Archive for November 5th, 2008

Alain Badiou, November 6

November 5, 2008

Alain Badiou will be speaking at the Henry Street Settlement for the launch of Lacanian Ink #32.

“Is the word ‘Communism’ Forever Doomed?”

Date: Thursday, November 6

Location: Henry Street Settlement, Harry de Jur Playhouse
466 Grand Street (at Pitt Street)

Time: 7:00pm

With an introduction by Josefina Ayerza.  Seating is on a first come, first served basis, and the event is free.

Alain Badiou heads the International Center for the Study of Contemporary French Philosophy (CIEPFC) at the Ecole Normale Superieure, Paris. For many years a Maoist, he remains a committed
political activist. In addition to several novels, plays, and political essays, he has published a number of major philosophical works, including Being and Event, Theory of the Subject, Manifesto for Philosophy, Gilles Deleuze: The Clamour of Being and Handbook of Inaesthetics. In 2006, Badiou published Logics of Worlds, a
sequel fifteen years in the making to Being and Event. The English translation by Alberto Toscano will become available in November. After the election of Nicolas Sarkozy as the new French president, he wrote De quoi Sarkozy est-il le nom?, a polemical book that sparked much heated debate in France and elsewhere.

Alain Badiou enacts a return to full-blown philosophy, striking as a thunder into the morass of postmodernist sophisms and platitudes. His work aims at the very heart of politically correct radical intellectuals, undermining the foundations of their mode of life!
— Slavoj Zizek

Cyber Scholar Working Group, Nov 13

November 5, 2008

HARVARD-MIT-YALE CYBER SCHOLAR WORKING GROUP
Thursday, November 13, 2008

The Secret Lives of Robots.txt (Joris van Hoboken)
The Ethical Visions of Copyright Law (James Grimmelmann)
Yale University Libraries, Digital Technology, and Copyright (Charles Cronin, Melanie Dulong de Rosnay)

Thursday, November 13, 2008
Yale Law School
Room 129
6:00 ? 8:30 pm, pizza
6:30 ? 8:30 pm, presentations
Open to the public and pizza provided: RSVP to bjp2108@columbia.edu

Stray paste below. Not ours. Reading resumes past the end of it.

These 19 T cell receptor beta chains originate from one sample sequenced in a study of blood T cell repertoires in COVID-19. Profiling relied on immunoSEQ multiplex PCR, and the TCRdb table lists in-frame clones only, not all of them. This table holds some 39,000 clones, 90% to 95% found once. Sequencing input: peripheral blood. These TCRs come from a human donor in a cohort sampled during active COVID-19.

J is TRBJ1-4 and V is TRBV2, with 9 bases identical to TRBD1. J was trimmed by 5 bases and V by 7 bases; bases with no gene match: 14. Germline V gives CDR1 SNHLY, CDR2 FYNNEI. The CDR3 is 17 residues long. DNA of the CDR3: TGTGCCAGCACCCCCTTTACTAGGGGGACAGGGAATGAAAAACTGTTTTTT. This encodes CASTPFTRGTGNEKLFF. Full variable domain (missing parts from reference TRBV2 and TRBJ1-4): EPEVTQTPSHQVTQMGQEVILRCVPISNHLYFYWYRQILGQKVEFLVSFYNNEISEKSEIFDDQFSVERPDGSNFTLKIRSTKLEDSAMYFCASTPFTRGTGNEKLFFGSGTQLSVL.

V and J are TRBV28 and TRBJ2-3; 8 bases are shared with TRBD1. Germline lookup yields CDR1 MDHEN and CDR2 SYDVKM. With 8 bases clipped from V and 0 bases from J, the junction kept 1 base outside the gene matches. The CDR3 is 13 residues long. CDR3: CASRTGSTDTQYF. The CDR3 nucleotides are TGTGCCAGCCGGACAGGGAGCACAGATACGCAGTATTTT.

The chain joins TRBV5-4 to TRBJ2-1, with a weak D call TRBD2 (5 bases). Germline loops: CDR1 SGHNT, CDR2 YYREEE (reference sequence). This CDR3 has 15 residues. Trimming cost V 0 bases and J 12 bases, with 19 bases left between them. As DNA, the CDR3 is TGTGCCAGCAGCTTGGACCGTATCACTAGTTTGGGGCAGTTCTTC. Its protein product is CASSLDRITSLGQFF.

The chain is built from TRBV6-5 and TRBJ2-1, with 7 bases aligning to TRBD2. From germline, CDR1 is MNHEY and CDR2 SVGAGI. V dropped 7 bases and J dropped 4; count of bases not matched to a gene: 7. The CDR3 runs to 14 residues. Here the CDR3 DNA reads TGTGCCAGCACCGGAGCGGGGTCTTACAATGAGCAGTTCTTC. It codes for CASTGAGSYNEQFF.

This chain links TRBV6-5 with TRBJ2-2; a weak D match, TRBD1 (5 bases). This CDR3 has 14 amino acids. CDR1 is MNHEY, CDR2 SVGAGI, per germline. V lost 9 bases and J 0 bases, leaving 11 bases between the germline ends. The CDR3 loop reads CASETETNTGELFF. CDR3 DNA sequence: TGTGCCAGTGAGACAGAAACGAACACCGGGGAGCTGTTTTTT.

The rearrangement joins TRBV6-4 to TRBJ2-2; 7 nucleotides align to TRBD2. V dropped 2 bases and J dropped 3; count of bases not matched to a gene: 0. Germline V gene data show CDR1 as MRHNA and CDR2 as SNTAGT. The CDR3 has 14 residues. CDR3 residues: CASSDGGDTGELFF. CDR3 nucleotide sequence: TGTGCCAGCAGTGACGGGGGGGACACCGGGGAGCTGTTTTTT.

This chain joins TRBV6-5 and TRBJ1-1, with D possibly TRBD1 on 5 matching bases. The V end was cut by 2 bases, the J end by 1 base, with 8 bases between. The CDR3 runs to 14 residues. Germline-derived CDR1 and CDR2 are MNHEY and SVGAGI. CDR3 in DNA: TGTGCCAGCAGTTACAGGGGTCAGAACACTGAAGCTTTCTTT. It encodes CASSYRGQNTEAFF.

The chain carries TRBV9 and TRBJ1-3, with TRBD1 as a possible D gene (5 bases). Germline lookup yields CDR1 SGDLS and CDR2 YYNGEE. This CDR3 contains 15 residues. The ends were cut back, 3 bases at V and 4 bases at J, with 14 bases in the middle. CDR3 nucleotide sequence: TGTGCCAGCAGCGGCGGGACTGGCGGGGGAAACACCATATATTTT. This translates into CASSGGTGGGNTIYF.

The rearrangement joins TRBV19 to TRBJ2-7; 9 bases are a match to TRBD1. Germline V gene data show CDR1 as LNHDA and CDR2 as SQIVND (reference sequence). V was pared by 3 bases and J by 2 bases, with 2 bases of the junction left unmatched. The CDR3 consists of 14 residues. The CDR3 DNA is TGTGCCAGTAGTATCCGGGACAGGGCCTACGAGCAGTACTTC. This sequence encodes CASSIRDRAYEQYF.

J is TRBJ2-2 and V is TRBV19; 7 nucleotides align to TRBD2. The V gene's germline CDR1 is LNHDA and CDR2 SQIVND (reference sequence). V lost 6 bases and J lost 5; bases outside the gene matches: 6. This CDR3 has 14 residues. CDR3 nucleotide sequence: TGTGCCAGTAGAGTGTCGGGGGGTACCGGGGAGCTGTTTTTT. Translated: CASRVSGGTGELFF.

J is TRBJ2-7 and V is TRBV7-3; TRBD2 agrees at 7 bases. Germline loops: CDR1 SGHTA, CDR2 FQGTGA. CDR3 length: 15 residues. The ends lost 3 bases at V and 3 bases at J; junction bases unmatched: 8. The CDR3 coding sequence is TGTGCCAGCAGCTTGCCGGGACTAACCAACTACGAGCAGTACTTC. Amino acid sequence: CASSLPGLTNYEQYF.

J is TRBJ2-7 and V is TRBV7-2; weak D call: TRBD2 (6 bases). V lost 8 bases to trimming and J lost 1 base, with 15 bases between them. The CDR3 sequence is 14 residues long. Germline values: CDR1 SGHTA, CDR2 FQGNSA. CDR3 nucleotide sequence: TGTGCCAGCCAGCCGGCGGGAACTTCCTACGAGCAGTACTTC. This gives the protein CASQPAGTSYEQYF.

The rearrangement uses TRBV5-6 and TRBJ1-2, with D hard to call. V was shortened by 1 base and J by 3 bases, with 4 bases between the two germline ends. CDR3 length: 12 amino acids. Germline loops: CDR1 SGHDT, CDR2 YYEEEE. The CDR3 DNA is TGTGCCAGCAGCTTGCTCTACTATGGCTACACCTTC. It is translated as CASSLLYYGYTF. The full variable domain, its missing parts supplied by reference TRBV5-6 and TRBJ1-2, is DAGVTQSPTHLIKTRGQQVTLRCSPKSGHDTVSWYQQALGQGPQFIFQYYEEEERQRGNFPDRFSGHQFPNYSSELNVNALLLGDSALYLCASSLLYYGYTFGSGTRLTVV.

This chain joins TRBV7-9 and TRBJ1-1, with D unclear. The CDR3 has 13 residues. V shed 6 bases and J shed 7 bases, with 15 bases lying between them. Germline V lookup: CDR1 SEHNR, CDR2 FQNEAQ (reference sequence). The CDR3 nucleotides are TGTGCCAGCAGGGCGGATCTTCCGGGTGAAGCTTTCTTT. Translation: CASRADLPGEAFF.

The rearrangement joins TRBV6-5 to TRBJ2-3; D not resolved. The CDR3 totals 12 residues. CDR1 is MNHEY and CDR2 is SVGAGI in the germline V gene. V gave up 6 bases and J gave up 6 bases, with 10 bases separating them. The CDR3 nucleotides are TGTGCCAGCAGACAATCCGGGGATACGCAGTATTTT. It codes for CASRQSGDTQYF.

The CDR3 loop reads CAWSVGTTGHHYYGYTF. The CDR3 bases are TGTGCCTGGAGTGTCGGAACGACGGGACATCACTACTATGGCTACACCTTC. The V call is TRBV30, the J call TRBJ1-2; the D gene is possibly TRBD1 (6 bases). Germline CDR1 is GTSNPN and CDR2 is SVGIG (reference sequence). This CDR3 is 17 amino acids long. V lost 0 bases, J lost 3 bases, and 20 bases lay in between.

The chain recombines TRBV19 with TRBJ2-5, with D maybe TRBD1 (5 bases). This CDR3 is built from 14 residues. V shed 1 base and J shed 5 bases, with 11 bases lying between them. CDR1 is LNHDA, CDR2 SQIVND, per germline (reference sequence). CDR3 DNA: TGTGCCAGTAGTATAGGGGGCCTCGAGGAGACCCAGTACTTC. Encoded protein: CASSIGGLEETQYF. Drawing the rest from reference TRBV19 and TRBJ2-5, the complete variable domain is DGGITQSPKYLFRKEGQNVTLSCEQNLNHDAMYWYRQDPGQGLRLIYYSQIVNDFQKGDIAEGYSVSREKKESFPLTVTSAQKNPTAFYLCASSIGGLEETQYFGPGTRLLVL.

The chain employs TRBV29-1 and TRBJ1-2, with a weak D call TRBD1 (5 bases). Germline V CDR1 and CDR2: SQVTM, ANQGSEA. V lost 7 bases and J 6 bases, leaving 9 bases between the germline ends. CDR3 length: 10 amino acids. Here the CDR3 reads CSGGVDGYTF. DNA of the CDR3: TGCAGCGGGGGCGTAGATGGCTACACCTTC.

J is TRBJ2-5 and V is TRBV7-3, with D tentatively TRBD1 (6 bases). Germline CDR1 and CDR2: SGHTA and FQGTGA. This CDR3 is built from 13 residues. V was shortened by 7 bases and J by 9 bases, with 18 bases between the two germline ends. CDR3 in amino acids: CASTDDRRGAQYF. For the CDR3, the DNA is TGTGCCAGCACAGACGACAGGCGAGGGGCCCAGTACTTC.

Full Announcement, abstracts, and bios also here: http://www.law.yale.edu/intellectuallife/6669.htm

ISP home page: http://www.law.yale.edu/intellectuallife/informationsocietyproject.htm

The Secret Lives of Robots.txt: Sanctioning the Use of Robots Exclusion Protocols
Joris van Hoboken

Robots.txt is a simple but successful hack from the nineties that helps to mediate the relationship between websites and search engines. It is widely used but has never obtained an official status. Increasingly, courts, industry groups, and regulatory agencies, however, are seeking to tie legal implications to the use and existence of robots exclusion protocols. In this presentation I will discuss a few recent developments with regard to such legal sanctioning in the U.S. and in Europe and question the possible implications of these developments from the perspective of freedom of expression.

The Ethical Visions of Copyright Law
James Grimmelmann

Copyright law imagines a particular ethical ideal for the relationship between author and audience: mutually-respectful market exchange. Even opponents of expansive copyrights often frame arguments in terms of this ideal and deviations from it: “Don’t sue your customers” is merely the ethical mirror image of “Respect copyrights.” A more radical critique, one sometimes associated with the free software movement, looks at this relationship and sees not mutual respect but instead authors behaving badly. The ambiguity between these two critiques, one internal to copyright’s dominant ethical vision and one attacking the vision itself, explains some of the ambiguities surrounding the Creative Commons project.

Yale University Libraries, Digital Technology, and Copyright
Charles Cronin and Melanie Dulong de Rosnay

Charles will discuss his work toward an online resource designed to provide copyright “best practices” guidance for Yale librarians. The project aims to offer librarians swift analysis of, and advice about, the day-to-day copyright uncertainties of library work and thus help avoid the uncomfortable position librarians often find themselves in of having to make conservative determinations on copyright questions rather than exposing the University to risk of infringement liability.
And in conjunction with Charles Cronin’s presentation, Melanie Dulong de Rosnay will present “Building a Distance Learning Course on Copyright for Librarians: Objectives and Challenges” on the development of the project “Copyright for Librarians – A Distance Learning Course,” from requirements definition to the testing of a prototype, leading to the current review and final drafting phase and future implementation plans.
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